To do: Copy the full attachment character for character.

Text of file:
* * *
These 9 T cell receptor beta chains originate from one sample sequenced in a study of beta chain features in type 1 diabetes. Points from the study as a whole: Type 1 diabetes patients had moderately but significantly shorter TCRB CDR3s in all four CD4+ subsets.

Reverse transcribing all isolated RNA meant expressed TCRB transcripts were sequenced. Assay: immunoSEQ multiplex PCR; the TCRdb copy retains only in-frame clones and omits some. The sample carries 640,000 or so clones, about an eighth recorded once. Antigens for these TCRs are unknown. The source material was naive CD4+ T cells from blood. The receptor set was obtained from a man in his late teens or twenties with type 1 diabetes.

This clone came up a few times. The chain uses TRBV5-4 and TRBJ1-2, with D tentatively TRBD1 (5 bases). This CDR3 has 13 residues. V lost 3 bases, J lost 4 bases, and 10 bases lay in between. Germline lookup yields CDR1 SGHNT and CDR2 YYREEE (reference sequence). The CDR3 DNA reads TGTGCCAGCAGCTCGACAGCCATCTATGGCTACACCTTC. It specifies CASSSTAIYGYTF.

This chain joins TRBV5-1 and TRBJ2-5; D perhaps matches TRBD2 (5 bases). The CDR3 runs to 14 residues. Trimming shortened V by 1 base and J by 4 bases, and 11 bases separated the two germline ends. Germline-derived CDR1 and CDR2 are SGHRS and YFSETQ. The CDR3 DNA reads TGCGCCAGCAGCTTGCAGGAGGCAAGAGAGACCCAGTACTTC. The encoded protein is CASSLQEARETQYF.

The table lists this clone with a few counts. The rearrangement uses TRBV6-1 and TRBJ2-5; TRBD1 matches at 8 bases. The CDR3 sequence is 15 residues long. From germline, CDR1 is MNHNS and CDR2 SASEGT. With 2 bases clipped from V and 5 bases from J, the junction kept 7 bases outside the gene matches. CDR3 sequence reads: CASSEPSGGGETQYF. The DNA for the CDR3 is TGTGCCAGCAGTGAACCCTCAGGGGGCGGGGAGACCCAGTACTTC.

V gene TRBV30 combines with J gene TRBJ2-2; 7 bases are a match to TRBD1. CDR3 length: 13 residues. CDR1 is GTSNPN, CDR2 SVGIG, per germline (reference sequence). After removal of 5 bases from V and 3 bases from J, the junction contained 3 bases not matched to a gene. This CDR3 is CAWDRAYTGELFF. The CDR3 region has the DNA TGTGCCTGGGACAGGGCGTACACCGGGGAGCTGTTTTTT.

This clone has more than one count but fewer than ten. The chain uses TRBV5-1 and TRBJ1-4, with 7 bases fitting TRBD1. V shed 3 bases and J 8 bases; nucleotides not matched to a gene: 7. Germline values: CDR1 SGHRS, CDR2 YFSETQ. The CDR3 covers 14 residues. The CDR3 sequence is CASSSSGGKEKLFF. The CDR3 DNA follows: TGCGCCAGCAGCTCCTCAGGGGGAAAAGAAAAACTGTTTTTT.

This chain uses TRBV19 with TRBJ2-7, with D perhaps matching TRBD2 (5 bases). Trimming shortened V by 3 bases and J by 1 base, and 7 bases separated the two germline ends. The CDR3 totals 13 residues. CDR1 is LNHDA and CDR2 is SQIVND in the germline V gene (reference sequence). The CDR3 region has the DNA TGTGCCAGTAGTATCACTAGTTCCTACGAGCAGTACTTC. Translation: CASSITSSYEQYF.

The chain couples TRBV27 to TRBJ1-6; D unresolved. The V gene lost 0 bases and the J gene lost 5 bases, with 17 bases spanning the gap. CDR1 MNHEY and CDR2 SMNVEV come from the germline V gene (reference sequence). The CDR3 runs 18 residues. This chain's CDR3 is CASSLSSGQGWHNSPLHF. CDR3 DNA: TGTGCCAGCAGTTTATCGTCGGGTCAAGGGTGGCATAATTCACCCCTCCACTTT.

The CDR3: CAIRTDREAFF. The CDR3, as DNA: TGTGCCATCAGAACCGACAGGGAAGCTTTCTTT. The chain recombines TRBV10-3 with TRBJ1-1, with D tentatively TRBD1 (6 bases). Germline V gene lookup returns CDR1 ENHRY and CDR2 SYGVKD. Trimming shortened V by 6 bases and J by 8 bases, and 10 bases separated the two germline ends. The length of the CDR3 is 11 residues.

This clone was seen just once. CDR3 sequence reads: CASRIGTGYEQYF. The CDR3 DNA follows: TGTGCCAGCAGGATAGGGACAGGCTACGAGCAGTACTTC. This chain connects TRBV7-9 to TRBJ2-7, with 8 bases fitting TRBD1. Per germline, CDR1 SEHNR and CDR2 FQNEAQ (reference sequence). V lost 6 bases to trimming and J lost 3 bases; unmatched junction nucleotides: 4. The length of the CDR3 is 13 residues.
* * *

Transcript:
These 9 T cell receptor beta chains originate from one sample sequenced in a study of beta chain features in type 1 diabetes. Points from the study as a whole: Type 1 diabetes patients had moderately but significantly shorter TCRB CDR3s in all four CD4+ subsets.

Reverse transcribing all isolated RNA meant expressed TCRB transcripts were sequenced. Assay: immunoSEQ multiplex PCR; the TCRdb copy retains only in-frame clones and omits some. The sample carries 640,000 or so clones, about an eighth recorded once. Antigens for these TCRs are unknown. The source material was naive CD4+ T cells from blood. The receptor set was obtained from a man in his late teens or twenties with type 1 diabetes.

This clone came up a few times. The chain uses TRBV5-4 and TRBJ1-2, with D tentatively TRBD1 (5 bases). This CDR3 has 13 residues. V lost 3 bases, J lost 4 bases, and 10 bases lay in between. Germline lookup yields CDR1 SGHNT and CDR2 YYREEE (reference sequence). The CDR3 DNA reads TGTGCCAGCAGCTCGACAGCCATCTATGGCTACACCTTC. It specifies CASSSTAIYGYTF.

This chain joins TRBV5-1 and TRBJ2-5; D perhaps matches TRBD2 (5 bases). The CDR3 runs to 14 residues. Trimming shortened V by 1 base and J by 4 bases, and 11 bases separated the two germline ends. Germline-derived CDR1 and CDR2 are SGHRS and YFSETQ. The CDR3 DNA reads TGCGCCAGCAGCTTGCAGGAGGCAAGAGAGACCCAGTACTTC. The encoded protein is CASSLQEARETQYF.

The table lists this clone with a few counts. The rearrangement uses TRBV6-1 and TRBJ2-5; TRBD1 matches at 8 bases. The CDR3 sequence is 15 residues long. From germline, CDR1 is MNHNS and CDR2 SASEGT. With 2 bases clipped from V and 5 bases from J, the junction kept 7 bases outside the gene matches. CDR3 sequence reads: CASSEPSGGGETQYF. The DNA for the CDR3 is TGTGCCAGCAGTGAACCCTCAGGGGGCGGGGAGACCCAGTACTTC.

V gene TRBV30 combines with J gene TRBJ2-2; 7 bases are a match to TRBD1. CDR3 length: 13 residues. CDR1 is GTSNPN, CDR2 SVGIG, per germline (reference sequence). After removal of 5 bases from V and 3 bases from J, the junction contained 3 bases not matched to a gene. This CDR3 is CAWDRAYTGELFF. The CDR3 region has the DNA TGTGCCTGGGACAGGGCGTACACCGGGGAGCTGTTTTTT.

This clone has more than one count but fewer than ten. The chain uses TRBV5-1 and TRBJ1-4, with 7 bases fitting TRBD1. V shed 3 bases and J 8 bases; nucleotides not matched to a gene: 7. Germline values: CDR1 SGHRS, CDR2 YFSETQ. The CDR3 covers 14 residues. The CDR3 sequence is CASSSSGGKEKLFF. The CDR3 DNA follows: TGCGCCAGCAGCTCCTCAGGGGGAAAAGAAAAACTGTTTTTT.

This chain uses TRBV19 with TRBJ2-7, with D perhaps matching TRBD2 (5 bases). Trimming shortened V by 3 bases and J by 1 base, and 7 bases separated the two germline ends. The CDR3 totals 13 residues. CDR1 is LNHDA and CDR2 is SQIVND in the germline V gene (reference sequence). The CDR3 region has the DNA TGTGCCAGTAGTATCACTAGTTCCTACGAGCAGTACTTC. Translation: CASSITSSYEQYF.

The chain couples TRBV27 to TRBJ1-6; D unresolved. The V gene lost 0 bases and the J gene lost 5 bases, with 17 bases spanning the gap. CDR1 MNHEY and CDR2 SMNVEV come from the germline V gene (reference sequence). The CDR3 runs 18 residues. This chain's CDR3 is CASSLSSGQGWHNSPLHF. CDR3 DNA: TGTGCCAGCAGTTTATCGTCGGGTCAAGGGTGGCATAATTCACCCCTCCACTTT.

The CDR3: CAIRTDREAFF. The CDR3, as DNA: TGTGCCATCAGAACCGACAGGGAAGCTTTCTTT. The chain recombines TRBV10-3 with TRBJ1-1, with D tentatively TRBD1 (6 bases). Germline V gene lookup returns CDR1 ENHRY and CDR2 SYGVKD. Trimming shortened V by 6 bases and J by 8 bases, and 10 bases separated the two germline ends. The length of the CDR3 is 11 residues.

This clone was seen just once. CDR3 sequence reads: CASRIGTGYEQYF. The CDR3 DNA follows: TGTGCCAGCAGGATAGGGACAGGCTACGAGCAGTACTTC. This chain connects TRBV7-9 to TRBJ2-7, with 8 bases fitting TRBD1. Per germline, CDR1 SEHNR and CDR2 FQNEAQ (reference sequence). V lost 6 bases to trimming and J lost 3 bases; unmatched junction nucleotides: 4. The length of the CDR3 is 13 residues.